Alicia Vikander’s casting as Lara Croft initially drew mixed reactions from fans, with many expecting her to be a disappointment compared to the only other actress to play the character on the big screen: Angelina Jolie. It’s not hard to understand why as Jolie has the more original sexualised appeal typically associated with the character. Not to mention the fact that Jolie simply has more star power and thus would immediately receive a more positive response, regardless of whether or not the audience were aware of Lara Croft or not. However, upon her casting I was ecstatic. After hearing rumours that she was in talks to play the role, I had been anxiously waiting for the announcement of her casting and when it came I had a lot more faith in the film than I should have. Thankfully, my faith was not for nothing, as Vikander proves that she is perfect for the role. Not only does she have the look of the updated model of Croft but she also has the physicality. She is as believable in her action scenes as she is in the more dramatic, emotionally charged scenes. This truly is a piece of excellent casting and I really hope that she gets another chance to portray the iconic character. Another great casting was Dominic West as Lara’s father Richard Croft. Not only do the two look similar, making the relationship between father and daughter believable, but West is a talented actor and manages to hold his own despite the overwhelming talent of Vikander.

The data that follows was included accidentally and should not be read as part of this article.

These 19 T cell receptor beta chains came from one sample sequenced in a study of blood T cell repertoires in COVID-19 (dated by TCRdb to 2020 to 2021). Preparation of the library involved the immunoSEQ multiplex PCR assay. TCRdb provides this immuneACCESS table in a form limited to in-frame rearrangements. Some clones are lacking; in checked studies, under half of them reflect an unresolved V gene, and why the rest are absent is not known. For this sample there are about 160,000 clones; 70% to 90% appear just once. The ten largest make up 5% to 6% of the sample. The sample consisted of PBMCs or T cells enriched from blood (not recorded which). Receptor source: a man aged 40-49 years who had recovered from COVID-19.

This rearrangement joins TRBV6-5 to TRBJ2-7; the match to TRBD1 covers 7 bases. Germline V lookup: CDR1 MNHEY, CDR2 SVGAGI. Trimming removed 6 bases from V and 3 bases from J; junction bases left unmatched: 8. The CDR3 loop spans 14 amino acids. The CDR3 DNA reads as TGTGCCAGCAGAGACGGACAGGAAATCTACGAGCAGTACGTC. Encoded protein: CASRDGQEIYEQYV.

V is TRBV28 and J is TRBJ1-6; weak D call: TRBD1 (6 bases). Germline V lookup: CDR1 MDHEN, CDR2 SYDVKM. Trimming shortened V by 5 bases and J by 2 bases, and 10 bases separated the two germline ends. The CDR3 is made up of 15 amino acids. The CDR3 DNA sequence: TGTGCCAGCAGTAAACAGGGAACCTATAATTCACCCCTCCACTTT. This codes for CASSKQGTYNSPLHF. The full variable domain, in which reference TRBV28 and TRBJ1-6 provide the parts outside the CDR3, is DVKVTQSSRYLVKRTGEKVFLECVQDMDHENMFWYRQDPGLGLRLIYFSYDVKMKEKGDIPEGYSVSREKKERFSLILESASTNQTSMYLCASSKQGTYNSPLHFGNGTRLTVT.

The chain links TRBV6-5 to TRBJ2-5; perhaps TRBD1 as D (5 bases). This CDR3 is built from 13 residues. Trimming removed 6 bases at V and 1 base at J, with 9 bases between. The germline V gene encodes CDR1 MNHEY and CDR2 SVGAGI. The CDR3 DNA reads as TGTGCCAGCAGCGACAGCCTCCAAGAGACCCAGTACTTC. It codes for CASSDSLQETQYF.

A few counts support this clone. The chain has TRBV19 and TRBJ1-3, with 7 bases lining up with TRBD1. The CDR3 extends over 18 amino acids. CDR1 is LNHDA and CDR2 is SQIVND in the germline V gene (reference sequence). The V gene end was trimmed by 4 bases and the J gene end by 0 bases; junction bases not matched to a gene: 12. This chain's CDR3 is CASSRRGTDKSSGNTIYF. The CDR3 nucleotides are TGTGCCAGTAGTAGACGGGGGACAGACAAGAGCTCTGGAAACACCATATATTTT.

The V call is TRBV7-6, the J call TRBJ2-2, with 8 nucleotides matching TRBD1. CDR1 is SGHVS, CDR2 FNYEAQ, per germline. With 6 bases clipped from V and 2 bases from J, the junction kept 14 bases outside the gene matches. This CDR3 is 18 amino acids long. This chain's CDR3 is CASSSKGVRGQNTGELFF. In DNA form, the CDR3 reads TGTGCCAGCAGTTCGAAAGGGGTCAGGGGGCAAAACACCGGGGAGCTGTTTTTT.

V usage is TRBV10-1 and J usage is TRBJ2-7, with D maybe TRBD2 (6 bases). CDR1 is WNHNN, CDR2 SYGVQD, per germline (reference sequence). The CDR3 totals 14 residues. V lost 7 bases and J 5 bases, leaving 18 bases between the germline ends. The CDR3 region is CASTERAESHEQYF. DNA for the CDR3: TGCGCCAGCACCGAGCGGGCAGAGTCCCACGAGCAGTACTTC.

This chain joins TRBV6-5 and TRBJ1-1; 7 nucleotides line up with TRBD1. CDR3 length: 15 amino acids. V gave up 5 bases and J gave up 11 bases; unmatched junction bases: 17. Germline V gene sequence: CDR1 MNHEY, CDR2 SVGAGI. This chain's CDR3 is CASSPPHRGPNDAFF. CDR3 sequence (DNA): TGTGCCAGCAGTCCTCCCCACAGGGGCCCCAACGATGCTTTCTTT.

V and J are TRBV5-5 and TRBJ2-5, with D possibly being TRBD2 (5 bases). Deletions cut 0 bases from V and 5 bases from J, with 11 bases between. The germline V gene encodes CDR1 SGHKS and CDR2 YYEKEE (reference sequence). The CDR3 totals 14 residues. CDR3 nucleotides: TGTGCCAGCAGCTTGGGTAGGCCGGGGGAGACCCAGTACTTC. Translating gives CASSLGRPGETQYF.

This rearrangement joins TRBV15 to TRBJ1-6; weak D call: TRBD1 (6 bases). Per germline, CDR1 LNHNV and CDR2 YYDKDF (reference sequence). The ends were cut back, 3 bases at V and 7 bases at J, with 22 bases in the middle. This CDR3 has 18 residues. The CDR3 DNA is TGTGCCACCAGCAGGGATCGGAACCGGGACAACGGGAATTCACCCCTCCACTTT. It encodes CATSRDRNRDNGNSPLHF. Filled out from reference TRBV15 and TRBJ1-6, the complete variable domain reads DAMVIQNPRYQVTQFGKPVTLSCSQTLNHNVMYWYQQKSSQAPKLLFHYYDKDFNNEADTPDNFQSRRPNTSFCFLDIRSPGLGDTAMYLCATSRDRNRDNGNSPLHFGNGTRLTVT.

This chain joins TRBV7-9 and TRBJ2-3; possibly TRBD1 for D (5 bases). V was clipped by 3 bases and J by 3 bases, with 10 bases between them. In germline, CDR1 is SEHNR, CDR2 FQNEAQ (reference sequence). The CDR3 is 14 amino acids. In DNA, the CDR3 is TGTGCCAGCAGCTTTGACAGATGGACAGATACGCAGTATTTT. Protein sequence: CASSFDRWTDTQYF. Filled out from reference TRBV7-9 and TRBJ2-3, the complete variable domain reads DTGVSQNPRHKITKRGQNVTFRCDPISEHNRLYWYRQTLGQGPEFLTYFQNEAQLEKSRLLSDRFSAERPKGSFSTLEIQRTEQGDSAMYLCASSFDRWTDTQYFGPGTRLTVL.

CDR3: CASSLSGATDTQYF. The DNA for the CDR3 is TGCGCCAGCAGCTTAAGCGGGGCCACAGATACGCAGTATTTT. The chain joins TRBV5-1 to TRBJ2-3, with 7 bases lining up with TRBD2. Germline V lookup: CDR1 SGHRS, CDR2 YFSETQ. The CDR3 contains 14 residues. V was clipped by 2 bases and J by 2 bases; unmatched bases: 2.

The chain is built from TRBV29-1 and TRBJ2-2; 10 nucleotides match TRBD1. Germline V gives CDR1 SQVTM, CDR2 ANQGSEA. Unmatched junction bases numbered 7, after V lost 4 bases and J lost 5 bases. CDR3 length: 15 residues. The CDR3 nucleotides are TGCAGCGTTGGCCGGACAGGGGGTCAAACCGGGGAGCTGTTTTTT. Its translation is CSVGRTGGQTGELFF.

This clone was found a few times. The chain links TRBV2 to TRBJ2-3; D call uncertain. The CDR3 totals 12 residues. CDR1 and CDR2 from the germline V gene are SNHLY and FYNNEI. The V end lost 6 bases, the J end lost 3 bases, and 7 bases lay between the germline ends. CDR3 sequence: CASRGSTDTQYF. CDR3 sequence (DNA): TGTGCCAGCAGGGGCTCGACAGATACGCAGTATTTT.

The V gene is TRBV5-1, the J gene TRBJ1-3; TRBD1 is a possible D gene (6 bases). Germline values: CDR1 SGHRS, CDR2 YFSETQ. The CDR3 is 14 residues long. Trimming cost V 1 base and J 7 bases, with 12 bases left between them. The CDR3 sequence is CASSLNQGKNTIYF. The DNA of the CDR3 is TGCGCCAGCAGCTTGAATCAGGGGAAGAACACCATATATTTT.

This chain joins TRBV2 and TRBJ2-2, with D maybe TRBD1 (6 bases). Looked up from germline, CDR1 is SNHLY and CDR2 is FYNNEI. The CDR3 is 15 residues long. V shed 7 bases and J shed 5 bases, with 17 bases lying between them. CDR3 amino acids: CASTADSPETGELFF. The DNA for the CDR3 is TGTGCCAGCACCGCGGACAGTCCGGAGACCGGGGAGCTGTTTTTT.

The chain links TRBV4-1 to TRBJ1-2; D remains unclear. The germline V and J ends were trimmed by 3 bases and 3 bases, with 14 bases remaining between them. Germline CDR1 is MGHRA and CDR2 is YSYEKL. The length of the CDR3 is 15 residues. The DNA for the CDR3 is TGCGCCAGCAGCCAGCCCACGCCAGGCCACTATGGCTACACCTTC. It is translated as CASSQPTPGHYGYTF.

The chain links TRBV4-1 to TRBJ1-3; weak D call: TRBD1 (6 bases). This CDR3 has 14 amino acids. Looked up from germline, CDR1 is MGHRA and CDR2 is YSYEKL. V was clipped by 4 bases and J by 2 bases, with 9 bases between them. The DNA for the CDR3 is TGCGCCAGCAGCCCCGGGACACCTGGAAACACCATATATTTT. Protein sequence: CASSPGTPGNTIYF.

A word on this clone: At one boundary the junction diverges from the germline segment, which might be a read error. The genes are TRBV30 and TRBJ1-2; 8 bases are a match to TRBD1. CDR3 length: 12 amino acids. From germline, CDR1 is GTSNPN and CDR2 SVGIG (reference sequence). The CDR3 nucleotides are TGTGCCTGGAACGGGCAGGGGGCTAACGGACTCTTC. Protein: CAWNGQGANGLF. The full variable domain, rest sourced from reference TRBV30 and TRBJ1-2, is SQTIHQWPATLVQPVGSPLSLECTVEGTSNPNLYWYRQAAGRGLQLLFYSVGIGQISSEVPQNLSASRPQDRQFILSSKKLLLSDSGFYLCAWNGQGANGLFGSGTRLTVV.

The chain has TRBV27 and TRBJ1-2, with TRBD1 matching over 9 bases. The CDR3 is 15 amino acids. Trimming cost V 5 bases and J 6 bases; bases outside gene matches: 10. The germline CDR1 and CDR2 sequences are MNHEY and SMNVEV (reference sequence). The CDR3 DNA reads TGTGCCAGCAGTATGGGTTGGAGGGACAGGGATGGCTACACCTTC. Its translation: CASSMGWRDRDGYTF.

As the film is an adaptation of the 2013 reboot, however loose that adaptation may be, one thing that the film absolutely succeeds with is the overall tone which is the same gritty tone gamers experienced. This is a Lara Croft to be taken seriously. Unlike the campiness seen in Jolie’s Croft flicks, Lara Croft: Tomb Raider and Lara Croft: Tomb Raider- The Cradle of Life, Roar Uthaug manages to faithfully craft a dark version of the tomb raider whilst still acknowledging the history of the character.